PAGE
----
Now that I’m averaging 18+ miles a week, I’m ready to shift focus to running distances. My 80 miles in August and 71 in July were built around a lot of runs. With very few exceptions, I’ve run six days a week since mid June. I ran 27 days last month to get to 80 miles and I’m wondering if it would be more beneficial to aim for 75 miles a month, running 5 days a week. That would give me the flexibility to add another rest day to recover from long runs that aren’t happening right now.

Back when I was commuting by train, I would usually run 2.5 miles at 4 AM from Tuesday through Friday and do 8-10 miles over the weekend. When I switched to commuting by car, my run schedule got disrupted and my weekly mileage and run frequency plummeted. Now that I’m commute-free, I have more options.

One thought is to do three days running with one day resting. It works out to six runs a week, but I’d never be more than three days from a rest day. My current schedule has me running five days straight for every rest day.  I could also go back to short runs (less than 3 miles) 66% of the time and longer runs (4 or more miles) 33% of the time. I could do that running either 5 or 6 times a week.

Since September has already begun and I’ve already logged 3.4 miles today, I think I’ll aim for at least one run a week over 3.5 miles and edge up that target as I go. It’s been a long time since I’d consider it no big deal to run six or seven miles on a weekend day. Right now, I just want to get back to doing four or more.

The Emerging Runner origin story

Perfect weather for running in circles today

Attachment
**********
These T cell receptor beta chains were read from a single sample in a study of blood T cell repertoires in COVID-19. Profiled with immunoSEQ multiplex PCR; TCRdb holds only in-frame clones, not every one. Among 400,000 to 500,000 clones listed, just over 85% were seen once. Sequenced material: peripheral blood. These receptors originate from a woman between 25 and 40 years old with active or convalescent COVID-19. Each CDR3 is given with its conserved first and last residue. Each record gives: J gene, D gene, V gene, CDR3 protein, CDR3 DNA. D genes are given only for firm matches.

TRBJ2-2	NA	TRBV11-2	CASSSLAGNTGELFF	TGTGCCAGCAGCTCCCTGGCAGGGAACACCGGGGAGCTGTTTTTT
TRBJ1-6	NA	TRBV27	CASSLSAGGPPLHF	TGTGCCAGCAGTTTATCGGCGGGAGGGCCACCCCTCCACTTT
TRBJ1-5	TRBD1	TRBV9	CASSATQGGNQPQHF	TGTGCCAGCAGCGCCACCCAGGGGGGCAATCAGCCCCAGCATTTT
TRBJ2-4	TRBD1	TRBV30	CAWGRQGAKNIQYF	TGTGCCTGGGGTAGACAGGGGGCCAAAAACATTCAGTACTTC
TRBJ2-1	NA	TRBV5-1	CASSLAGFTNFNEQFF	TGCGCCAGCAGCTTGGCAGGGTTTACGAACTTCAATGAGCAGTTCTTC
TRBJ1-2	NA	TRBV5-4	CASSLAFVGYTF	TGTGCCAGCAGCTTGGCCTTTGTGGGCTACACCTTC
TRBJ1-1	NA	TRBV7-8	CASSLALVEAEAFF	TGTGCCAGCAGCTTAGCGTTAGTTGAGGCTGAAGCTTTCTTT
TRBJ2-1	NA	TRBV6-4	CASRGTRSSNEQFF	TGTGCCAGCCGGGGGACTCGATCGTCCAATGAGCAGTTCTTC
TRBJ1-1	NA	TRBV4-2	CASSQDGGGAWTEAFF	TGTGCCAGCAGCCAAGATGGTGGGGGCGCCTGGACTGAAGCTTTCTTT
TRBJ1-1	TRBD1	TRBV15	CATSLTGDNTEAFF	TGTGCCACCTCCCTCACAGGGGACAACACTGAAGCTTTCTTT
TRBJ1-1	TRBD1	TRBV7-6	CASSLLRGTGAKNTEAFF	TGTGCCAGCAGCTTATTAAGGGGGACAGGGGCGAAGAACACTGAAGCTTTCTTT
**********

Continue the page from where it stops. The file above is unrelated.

I returned to running just about eleven years ago, mostly out of impatience. I didn’t make any great decision to run. I just started doing it during the walks I’d began taking to lose weight and reduce cholesterol. After a month or so, I grew restless walking and began to fold in short runs along my route. What started off as a sprint to the next corner quickly turned into quarter mile runs. One day I just stopped walking entirely.

Prior to 2009, I had a few brief episodes of running, but I never made it stick. When I lived in Manhattan in the early ’90s, I had a friend who encouraged me to run with her. I agreed and even went to Paragon in Union Square and bought a pair of yellow and blue Nike Cortez shoes. I’d dutifully rise, put on my running gear and go out for a few miles along Third Avenue, dodging people and stopping every block or so for lights.

I would occasionally trek up to Riverside Park to meet my running friend where I could run free of traffic, strollers and other obstructions. I put little thought into the way I ran and mostly went out full tilt every time. Part of that was due to my friend being faster than me and my fragile ego not allowing me to be left behind. I no longer have that issue, just ask any of the Runsketeers!

I continued to try and even entered my first race, the Manufacturer Hanover Corporate Challenge, in 1991. I have no memory of how I did, but ironically, it was probably the fastest 3.5 miles I ever ran. I have no records of my performance from those times and it was long before data tracking via GPS or foot pods, but I was 28 years younger. So probably.

Running hard without any conditioning plan or progress strategy led to a lack of motivation. I was tired of coming back from every run feeling terrible. When my running friend went on a two week business trip to LA, I had no daily accountability and started sleeping in. And that was that.

So in late summer 2008, as I walked up Underhill Avenue, I decided to run the 100 yards or so to Cheshire and that’s how it started. Or restarted. As time went on, these runs grew longer and more frequent. I thought about the circumstances that undermined my running in the ’90s and committed to a different tactic:

  • Run only at a pace that provides an enjoyable experience. 
  • Have a route plan.
  • Keep to sustainable distances.